Tasting organizers Mannie Berk and Roy Hersh.

Flight #1

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1875 D’Oliveira Sercial
Amongst the darkest of this flight but still brilliant. The pungent nose was finely articulate with underlying sweetness balanced by fresh, high-toned aromas. In the mouth is piercing acidity at the start which returns on the throat in the aftertaste. There is a fine, developing flavors with a certain earthy accent and dried herbs in the aftertaste. It is very acidic in the end. It is a little bit rough right now suggesting the need for further development. ****

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1875 Blandy’s Grabham’s Sercial
The aromas are lower lying with web tobacco, inviting one to take another sniff of the complex and long-lasting aromas. There is a sweeter start with fine cedar and wood intertwined. There is watering acidity which carries the butterscotch flavors through the sweeter, tobacco accented aftertaste. This is a fine, old Madeira with very good balance leaning towards some sweetness. ****(*)

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1870 Ricardo Vasoncelos Sercial “RV”
The nose is funky, sweat which is not pungent, and dark and sweet aromas. It responded with air becoming more properly pungent. There is a rounded, glycerin marked start with integrated acidity. The wine tastes older but sports a racy end just as the acidity shows through. With air the wine does improve leaving a sense of fruit at the start and a wood note. ***(*)/****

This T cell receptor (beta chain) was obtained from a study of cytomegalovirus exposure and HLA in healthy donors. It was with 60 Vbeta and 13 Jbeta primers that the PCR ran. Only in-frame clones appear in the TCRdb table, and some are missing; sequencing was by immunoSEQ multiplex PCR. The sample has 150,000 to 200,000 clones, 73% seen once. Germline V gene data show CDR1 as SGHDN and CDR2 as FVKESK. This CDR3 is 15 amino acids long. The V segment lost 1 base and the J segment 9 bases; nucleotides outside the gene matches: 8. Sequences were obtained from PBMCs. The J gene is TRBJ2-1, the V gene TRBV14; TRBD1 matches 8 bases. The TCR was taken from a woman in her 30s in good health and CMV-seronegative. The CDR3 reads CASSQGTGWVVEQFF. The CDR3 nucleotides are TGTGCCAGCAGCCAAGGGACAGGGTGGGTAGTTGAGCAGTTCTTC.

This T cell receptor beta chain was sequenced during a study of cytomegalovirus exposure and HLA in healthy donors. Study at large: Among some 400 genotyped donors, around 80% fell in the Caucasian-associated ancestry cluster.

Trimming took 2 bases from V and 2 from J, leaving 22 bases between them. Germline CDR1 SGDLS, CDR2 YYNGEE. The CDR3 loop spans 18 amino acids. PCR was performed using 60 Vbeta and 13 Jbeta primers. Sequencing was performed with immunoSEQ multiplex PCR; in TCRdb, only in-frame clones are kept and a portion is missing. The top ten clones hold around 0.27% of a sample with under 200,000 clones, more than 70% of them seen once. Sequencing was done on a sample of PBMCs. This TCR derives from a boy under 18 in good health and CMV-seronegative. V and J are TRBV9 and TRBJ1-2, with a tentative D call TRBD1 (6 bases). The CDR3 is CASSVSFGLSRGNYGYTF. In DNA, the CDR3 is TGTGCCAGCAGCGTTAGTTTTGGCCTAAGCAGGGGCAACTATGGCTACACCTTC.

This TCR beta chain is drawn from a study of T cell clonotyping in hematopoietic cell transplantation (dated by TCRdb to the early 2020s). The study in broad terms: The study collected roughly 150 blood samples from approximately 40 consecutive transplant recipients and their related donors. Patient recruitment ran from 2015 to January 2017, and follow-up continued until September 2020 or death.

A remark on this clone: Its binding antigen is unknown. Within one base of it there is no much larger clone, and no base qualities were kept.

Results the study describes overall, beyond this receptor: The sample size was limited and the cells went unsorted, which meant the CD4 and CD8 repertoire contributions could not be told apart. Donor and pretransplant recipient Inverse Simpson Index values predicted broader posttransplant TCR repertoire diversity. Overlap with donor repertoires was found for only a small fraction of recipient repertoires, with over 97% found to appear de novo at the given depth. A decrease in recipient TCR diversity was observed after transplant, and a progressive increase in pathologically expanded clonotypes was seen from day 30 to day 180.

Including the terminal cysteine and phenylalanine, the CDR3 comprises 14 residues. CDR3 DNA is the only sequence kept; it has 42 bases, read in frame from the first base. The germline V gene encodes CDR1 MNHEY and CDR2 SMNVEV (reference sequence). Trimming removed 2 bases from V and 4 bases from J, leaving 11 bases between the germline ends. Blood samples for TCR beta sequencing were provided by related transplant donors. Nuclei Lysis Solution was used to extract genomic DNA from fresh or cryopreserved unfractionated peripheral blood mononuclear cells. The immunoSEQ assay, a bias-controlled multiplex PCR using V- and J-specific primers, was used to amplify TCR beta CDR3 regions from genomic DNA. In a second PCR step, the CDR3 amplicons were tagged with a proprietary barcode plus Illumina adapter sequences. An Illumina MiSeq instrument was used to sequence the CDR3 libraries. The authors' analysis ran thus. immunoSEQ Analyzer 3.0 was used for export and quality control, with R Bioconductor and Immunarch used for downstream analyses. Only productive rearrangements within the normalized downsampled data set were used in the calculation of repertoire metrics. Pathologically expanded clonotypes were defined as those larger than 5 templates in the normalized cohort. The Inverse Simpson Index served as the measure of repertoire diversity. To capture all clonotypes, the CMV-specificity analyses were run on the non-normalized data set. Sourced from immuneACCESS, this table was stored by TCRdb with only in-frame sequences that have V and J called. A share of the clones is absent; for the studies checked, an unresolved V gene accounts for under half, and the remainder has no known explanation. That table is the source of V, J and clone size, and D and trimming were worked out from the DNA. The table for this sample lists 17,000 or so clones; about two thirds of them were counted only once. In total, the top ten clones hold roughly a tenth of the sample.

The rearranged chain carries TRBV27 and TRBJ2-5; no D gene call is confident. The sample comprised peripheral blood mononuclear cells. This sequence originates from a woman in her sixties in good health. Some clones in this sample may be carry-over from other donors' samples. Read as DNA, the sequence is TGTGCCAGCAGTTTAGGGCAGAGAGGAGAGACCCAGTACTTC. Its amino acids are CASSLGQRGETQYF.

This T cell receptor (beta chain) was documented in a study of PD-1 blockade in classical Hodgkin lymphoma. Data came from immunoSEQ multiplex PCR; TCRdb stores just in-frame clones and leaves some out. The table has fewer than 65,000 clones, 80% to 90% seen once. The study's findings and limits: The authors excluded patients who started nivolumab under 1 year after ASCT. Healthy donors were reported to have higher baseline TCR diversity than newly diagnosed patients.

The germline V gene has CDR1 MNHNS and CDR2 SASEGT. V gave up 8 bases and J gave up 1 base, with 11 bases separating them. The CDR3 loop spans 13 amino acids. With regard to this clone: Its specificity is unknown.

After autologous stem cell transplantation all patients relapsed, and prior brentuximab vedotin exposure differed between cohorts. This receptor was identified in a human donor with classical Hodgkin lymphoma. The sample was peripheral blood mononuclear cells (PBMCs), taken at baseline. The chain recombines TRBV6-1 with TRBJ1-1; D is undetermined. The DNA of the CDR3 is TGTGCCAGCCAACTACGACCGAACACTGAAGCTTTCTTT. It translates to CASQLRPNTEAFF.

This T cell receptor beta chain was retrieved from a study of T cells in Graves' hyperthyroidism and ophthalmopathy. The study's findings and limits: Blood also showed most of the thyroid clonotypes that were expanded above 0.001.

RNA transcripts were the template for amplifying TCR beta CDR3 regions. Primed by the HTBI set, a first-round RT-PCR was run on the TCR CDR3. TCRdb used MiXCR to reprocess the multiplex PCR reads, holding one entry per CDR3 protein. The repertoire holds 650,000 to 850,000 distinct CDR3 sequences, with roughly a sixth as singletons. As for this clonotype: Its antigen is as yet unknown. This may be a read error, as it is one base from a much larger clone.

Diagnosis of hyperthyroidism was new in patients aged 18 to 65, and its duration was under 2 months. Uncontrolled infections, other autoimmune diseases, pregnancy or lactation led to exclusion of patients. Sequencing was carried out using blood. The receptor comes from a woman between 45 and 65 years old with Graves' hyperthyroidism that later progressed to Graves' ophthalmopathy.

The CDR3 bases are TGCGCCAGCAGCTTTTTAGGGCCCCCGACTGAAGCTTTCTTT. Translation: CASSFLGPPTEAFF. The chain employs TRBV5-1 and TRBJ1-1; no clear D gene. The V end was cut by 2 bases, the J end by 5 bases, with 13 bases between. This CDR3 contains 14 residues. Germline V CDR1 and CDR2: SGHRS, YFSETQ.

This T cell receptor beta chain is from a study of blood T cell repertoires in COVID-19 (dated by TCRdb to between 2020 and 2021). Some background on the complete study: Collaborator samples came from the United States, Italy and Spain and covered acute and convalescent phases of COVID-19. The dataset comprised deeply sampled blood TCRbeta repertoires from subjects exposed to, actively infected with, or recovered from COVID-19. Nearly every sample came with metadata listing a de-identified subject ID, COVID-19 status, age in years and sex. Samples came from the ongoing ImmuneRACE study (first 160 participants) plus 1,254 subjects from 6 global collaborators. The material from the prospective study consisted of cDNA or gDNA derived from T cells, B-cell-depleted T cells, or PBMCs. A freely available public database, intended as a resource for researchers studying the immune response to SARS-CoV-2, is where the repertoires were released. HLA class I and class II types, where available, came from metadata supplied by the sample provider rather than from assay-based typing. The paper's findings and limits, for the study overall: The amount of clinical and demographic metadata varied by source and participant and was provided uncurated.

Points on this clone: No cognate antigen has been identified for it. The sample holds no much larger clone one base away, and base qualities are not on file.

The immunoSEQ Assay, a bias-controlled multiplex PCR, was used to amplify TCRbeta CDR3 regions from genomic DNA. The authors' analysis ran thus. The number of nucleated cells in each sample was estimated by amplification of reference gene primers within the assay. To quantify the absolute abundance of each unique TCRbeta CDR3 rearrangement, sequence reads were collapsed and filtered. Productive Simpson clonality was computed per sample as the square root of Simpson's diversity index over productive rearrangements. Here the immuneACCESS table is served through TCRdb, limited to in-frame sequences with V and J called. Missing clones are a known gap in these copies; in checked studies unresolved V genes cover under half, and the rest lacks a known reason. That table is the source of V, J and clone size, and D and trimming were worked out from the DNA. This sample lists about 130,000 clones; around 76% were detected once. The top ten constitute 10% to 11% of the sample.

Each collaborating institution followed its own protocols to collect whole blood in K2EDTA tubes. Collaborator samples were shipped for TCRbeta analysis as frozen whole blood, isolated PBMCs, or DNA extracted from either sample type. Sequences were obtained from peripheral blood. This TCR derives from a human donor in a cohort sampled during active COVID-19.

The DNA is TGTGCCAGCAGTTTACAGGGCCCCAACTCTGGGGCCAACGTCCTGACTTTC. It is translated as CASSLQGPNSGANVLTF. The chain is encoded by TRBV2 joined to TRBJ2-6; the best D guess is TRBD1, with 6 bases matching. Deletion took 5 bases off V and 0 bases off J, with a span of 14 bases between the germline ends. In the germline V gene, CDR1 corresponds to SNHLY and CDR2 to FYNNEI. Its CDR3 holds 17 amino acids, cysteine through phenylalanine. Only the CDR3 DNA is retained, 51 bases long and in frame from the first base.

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1869 Blandy’s Sercial
This has the lightest color of the floor but is almost slightly cloudy. It smells like old wine mixed with lactic funkiness. In the mouth are the leanest and driest flavors encountered. The flavor lacks through the aftertaste when heat comes out. Not Rated.

Flight #2

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1865 Torre Bella Sercial
This is just lightly the darkest of the new flight. The nose offers up some must then a combination of dried and fresh floral aromas, perhaps lavender, and eventually sweet potpourri. The wine is salty and savory with rapier like acidity. The acidity almost hurts the mouth, overpowering the lavender flavor. Both spirity and hard to drink. Poor.

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1864 Torre Bella Camara de Lobos Sercial
There is a piercing nose of sweet fruit with a touch of wood. This wine is richer with a core of concentrated flavor. The piercing acidity moves through the dry, citric finish only to return on the back of the throat. The wine offers more acidity than fruit but shows substantially better balance than the 1865. In fact, it comes across as lively. ****